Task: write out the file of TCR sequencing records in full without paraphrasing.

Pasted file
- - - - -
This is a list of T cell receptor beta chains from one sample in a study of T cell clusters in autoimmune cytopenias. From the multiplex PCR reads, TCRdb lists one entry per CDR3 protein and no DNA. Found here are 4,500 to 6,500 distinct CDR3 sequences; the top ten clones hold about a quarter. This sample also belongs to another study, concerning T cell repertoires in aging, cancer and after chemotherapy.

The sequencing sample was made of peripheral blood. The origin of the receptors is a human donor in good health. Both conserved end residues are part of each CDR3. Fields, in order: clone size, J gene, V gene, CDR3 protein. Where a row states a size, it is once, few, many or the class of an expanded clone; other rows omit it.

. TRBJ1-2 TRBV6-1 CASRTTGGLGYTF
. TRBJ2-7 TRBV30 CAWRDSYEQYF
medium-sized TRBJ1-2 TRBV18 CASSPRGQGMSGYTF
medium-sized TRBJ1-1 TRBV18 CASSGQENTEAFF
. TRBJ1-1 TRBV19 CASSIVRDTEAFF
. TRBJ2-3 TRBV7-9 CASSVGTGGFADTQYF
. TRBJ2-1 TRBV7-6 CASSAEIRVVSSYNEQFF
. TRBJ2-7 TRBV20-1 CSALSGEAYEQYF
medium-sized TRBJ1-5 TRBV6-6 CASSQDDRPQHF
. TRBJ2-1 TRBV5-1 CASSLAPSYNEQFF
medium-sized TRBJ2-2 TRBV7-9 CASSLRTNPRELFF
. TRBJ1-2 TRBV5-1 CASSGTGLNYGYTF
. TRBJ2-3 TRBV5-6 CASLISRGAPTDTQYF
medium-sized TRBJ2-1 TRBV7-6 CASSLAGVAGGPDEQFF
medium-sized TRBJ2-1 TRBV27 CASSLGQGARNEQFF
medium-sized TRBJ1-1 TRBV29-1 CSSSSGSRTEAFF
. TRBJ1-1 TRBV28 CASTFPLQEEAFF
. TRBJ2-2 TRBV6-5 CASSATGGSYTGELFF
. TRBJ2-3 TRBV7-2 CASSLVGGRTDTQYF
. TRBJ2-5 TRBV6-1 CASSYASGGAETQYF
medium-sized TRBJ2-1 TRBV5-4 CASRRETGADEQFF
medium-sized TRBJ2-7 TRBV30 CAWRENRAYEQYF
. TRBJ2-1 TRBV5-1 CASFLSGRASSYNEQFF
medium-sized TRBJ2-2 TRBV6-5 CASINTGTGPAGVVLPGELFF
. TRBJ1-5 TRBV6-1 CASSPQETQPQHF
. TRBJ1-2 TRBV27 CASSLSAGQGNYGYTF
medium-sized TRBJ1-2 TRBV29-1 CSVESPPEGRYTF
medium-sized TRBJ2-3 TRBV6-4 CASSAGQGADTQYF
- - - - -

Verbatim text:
This is a list of T cell receptor beta chains from one sample in a study of T cell clusters in autoimmune cytopenias. From the multiplex PCR reads, TCRdb lists one entry per CDR3 protein and no DNA. Found here are 4,500 to 6,500 distinct CDR3 sequences; the top ten clones hold about a quarter. This sample also belongs to another study, concerning T cell repertoires in aging, cancer and after chemotherapy.

The sequencing sample was made of peripheral blood. The origin of the receptors is a human donor in good health. Both conserved end residues are part of each CDR3. Fields, in order: clone size, J gene, V gene, CDR3 protein. Where a row states a size, it is once, few, many or the class of an expanded clone; other rows omit it.

. TRBJ1-2 TRBV6-1 CASRTTGGLGYTF
. TRBJ2-7 TRBV30 CAWRDSYEQYF
medium-sized TRBJ1-2 TRBV18 CASSPRGQGMSGYTF
medium-sized TRBJ1-1 TRBV18 CASSGQENTEAFF
. TRBJ1-1 TRBV19 CASSIVRDTEAFF
. TRBJ2-3 TRBV7-9 CASSVGTGGFADTQYF
. TRBJ2-1 TRBV7-6 CASSAEIRVVSSYNEQFF
. TRBJ2-7 TRBV20-1 CSALSGEAYEQYF
medium-sized TRBJ1-5 TRBV6-6 CASSQDDRPQHF
. TRBJ2-1 TRBV5-1 CASSLAPSYNEQFF
medium-sized TRBJ2-2 TRBV7-9 CASSLRTNPRELFF
. TRBJ1-2 TRBV5-1 CASSGTGLNYGYTF
. TRBJ2-3 TRBV5-6 CASLISRGAPTDTQYF
medium-sized TRBJ2-1 TRBV7-6 CASSLAGVAGGPDEQFF
medium-sized TRBJ2-1 TRBV27 CASSLGQGARNEQFF
medium-sized TRBJ1-1 TRBV29-1 CSSSSGSRTEAFF
. TRBJ1-1 TRBV28 CASTFPLQEEAFF
. TRBJ2-2 TRBV6-5 CASSATGGSYTGELFF
. TRBJ2-3 TRBV7-2 CASSLVGGRTDTQYF
. TRBJ2-5 TRBV6-1 CASSYASGGAETQYF
medium-sized TRBJ2-1 TRBV5-4 CASRRETGADEQFF
medium-sized TRBJ2-7 TRBV30 CAWRENRAYEQYF
. TRBJ2-1 TRBV5-1 CASFLSGRASSYNEQFF
medium-sized TRBJ2-2 TRBV6-5 CASINTGTGPAGVVLPGELFF
. TRBJ1-5 TRBV6-1 CASSPQETQPQHF
. TRBJ1-2 TRBV27 CASSLSAGQGNYGYTF
medium-sized TRBJ1-2 TRBV29-1 CSVESPPEGRYTF
medium-sized TRBJ2-3 TRBV6-4 CASSAGQGADTQYF